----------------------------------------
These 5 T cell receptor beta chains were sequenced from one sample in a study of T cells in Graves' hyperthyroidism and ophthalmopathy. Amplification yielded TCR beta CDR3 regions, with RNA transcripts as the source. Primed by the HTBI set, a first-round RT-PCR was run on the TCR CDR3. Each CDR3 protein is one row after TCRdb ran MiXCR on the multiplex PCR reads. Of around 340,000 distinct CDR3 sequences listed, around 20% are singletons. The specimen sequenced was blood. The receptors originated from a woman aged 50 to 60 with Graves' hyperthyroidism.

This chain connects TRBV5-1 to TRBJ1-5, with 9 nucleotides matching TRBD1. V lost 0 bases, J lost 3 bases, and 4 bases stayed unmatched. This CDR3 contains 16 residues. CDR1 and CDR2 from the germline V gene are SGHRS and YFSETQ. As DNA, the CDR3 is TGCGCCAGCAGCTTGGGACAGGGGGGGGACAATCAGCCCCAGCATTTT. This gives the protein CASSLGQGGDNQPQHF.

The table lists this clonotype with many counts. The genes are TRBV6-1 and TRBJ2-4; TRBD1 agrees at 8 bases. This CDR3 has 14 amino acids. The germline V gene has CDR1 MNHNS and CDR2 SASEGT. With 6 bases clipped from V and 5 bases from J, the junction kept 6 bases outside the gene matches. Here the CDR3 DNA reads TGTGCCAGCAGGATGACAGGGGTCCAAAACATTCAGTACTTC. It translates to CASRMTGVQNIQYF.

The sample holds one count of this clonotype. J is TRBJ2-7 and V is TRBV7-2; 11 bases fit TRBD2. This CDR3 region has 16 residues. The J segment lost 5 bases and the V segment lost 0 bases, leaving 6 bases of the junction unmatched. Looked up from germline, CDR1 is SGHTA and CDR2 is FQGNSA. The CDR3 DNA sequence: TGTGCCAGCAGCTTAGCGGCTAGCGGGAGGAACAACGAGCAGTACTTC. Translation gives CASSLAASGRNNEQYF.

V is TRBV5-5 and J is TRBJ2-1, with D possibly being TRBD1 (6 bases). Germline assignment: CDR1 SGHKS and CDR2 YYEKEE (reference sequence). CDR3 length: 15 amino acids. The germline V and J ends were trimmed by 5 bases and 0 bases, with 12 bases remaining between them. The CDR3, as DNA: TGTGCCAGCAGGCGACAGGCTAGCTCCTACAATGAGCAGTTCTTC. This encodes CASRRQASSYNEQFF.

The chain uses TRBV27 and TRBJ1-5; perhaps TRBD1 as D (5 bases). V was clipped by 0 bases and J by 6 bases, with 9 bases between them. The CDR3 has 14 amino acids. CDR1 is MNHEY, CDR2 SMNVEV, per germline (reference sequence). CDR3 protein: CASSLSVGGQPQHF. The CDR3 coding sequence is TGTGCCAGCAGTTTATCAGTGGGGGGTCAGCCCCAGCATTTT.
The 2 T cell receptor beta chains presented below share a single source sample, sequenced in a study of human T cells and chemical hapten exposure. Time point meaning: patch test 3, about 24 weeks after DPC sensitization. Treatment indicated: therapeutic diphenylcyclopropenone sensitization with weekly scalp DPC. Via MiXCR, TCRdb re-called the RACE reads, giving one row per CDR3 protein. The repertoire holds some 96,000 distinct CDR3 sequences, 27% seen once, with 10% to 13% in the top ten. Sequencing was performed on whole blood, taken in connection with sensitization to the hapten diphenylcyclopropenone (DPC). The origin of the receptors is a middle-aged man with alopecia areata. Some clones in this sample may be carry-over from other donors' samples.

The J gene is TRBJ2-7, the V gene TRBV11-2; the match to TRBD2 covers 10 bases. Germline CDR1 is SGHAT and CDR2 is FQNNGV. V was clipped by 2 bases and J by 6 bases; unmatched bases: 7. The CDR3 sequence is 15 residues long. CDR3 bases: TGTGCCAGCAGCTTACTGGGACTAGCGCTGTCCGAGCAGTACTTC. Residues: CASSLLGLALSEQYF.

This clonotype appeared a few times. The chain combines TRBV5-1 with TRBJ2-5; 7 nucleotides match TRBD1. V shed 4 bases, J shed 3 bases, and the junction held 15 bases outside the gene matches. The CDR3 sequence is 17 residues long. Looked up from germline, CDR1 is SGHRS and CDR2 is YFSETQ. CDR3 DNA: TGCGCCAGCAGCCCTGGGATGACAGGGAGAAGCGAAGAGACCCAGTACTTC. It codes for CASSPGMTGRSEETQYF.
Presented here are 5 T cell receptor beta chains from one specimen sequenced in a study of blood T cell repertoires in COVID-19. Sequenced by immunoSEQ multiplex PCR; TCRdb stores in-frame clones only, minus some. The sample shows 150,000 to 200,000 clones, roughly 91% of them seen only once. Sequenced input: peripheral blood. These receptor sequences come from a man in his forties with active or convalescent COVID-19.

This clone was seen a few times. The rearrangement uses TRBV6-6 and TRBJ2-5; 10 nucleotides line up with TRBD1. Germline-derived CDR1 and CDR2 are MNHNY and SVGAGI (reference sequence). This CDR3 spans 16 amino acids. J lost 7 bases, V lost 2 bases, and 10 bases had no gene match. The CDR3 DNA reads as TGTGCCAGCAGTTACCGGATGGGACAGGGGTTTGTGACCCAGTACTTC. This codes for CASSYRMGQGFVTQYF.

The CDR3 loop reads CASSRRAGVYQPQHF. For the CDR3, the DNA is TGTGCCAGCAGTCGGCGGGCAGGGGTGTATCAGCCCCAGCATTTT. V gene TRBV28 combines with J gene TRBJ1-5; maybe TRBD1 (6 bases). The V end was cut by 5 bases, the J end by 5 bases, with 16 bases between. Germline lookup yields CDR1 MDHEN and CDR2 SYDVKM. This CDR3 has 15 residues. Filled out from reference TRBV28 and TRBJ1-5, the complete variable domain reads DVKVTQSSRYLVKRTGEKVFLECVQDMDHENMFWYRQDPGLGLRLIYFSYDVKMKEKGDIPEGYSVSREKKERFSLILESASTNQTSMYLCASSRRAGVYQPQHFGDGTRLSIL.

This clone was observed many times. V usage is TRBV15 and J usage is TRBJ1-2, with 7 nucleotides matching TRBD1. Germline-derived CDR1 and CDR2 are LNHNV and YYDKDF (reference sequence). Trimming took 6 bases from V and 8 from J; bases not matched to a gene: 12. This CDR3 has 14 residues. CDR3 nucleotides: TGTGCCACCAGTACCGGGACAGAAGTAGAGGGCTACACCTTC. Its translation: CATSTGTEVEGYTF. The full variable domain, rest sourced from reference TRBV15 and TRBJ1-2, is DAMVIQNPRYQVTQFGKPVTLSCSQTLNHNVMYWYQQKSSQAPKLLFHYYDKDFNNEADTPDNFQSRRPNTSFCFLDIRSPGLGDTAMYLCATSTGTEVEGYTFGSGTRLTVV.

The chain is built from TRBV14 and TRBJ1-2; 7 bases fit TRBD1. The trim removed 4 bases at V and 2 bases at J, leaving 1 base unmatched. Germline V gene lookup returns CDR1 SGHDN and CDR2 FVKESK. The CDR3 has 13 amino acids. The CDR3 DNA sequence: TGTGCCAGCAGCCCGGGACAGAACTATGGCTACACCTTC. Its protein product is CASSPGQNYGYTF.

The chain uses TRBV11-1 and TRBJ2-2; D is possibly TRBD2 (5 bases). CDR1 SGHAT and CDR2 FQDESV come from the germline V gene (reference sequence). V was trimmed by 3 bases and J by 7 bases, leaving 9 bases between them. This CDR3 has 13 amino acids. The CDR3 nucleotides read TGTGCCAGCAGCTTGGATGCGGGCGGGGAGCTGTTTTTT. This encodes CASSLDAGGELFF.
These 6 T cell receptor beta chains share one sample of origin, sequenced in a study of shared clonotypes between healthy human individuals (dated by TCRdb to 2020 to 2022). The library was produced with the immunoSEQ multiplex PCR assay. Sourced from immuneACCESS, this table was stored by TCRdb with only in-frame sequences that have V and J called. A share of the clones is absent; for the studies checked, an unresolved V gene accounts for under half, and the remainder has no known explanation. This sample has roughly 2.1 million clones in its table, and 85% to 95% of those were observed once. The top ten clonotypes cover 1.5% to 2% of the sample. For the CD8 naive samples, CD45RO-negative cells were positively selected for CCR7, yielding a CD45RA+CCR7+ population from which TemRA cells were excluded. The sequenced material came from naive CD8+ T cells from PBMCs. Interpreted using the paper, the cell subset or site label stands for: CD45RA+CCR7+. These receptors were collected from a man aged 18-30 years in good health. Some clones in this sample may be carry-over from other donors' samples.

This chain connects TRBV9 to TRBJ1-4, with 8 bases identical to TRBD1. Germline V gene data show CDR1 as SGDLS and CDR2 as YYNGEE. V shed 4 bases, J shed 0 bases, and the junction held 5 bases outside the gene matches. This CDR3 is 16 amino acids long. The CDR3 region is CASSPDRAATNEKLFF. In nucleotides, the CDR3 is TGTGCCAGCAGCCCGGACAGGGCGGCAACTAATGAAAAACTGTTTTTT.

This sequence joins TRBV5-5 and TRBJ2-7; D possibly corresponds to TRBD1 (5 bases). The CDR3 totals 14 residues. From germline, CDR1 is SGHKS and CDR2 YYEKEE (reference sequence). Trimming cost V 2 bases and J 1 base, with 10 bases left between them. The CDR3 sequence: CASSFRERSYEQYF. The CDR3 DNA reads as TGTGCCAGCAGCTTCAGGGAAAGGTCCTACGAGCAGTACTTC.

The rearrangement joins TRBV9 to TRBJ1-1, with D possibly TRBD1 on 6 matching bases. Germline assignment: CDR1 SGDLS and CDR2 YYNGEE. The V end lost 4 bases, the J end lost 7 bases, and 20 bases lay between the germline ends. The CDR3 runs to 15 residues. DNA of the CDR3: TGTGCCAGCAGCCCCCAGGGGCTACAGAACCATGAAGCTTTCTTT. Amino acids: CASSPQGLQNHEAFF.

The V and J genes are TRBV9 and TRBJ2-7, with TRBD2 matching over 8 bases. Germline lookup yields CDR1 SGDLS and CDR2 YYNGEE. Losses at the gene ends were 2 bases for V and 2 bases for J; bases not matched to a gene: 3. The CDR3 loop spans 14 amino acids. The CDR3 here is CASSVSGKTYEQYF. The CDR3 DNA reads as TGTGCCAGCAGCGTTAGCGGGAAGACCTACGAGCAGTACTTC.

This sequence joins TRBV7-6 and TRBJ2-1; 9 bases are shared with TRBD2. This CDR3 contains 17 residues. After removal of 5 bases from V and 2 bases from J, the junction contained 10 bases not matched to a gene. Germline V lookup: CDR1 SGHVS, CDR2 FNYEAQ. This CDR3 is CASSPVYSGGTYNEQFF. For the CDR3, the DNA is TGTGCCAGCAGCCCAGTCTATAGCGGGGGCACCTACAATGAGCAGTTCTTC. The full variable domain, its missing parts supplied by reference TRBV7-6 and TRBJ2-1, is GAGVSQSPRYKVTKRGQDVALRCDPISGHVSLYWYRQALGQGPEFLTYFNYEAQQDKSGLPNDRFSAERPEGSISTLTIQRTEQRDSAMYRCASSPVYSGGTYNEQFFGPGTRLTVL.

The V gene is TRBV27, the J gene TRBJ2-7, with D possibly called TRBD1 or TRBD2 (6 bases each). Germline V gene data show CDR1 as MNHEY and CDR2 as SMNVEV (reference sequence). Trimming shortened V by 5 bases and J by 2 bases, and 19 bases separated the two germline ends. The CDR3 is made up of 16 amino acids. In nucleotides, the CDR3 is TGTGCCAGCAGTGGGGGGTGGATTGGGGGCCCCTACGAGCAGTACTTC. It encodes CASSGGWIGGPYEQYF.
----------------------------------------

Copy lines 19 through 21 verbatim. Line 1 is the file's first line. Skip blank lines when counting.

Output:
The rearrangement joins TRBV9 to TRBJ1-1, with D possibly TRBD1 on 6 matching bases. Germline assignment: CDR1 SGDLS and CDR2 YYNGEE. The V end lost 4 bases, the J end lost 7 bases, and 20 bases lay between the germline ends. The CDR3 runs to 15 residues. DNA of the CDR3: TGTGCCAGCAGCCCCCAGGGGCTACAGAACCATGAAGCTTTCTTT. Amino acids: CASSPQGLQNHEAFF.

The V and J genes are TRBV9 and TRBJ2-7, with TRBD2 matching over 8 bases. Germline lookup yields CDR1 SGDLS and CDR2 YYNGEE. Losses at the gene ends were 2 bases for V and 2 bases for J; bases not matched to a gene: 3. The CDR3 loop spans 14 amino acids. The CDR3 here is CASSVSGKTYEQYF. The CDR3 DNA reads as TGTGCCAGCAGCGTTAGCGGGAAGACCTACGAGCAGTACTTC.

This sequence joins TRBV7-6 and TRBJ2-1; 9 bases are shared with TRBD2. This CDR3 contains 17 residues. After removal of 5 bases from V and 2 bases from J, the junction contained 10 bases not matched to a gene. Germline V lookup: CDR1 SGHVS, CDR2 FNYEAQ. This CDR3 is CASSPVYSGGTYNEQFF. For the CDR3, the DNA is TGTGCCAGCAGCCCAGTCTATAGCGGGGGCACCTACAATGAGCAGTTCTTC. The full variable domain, its missing parts supplied by reference TRBV7-6 and TRBJ2-1, is GAGVSQSPRYKVTKRGQDVALRCDPISGHVSLYWYRQALGQGPEFLTYFNYEAQQDKSGLPNDRFSAERPEGSISTLTIQRTEQRDSAMYRCASSPVYSGGTYNEQFFGPGTRLTVL.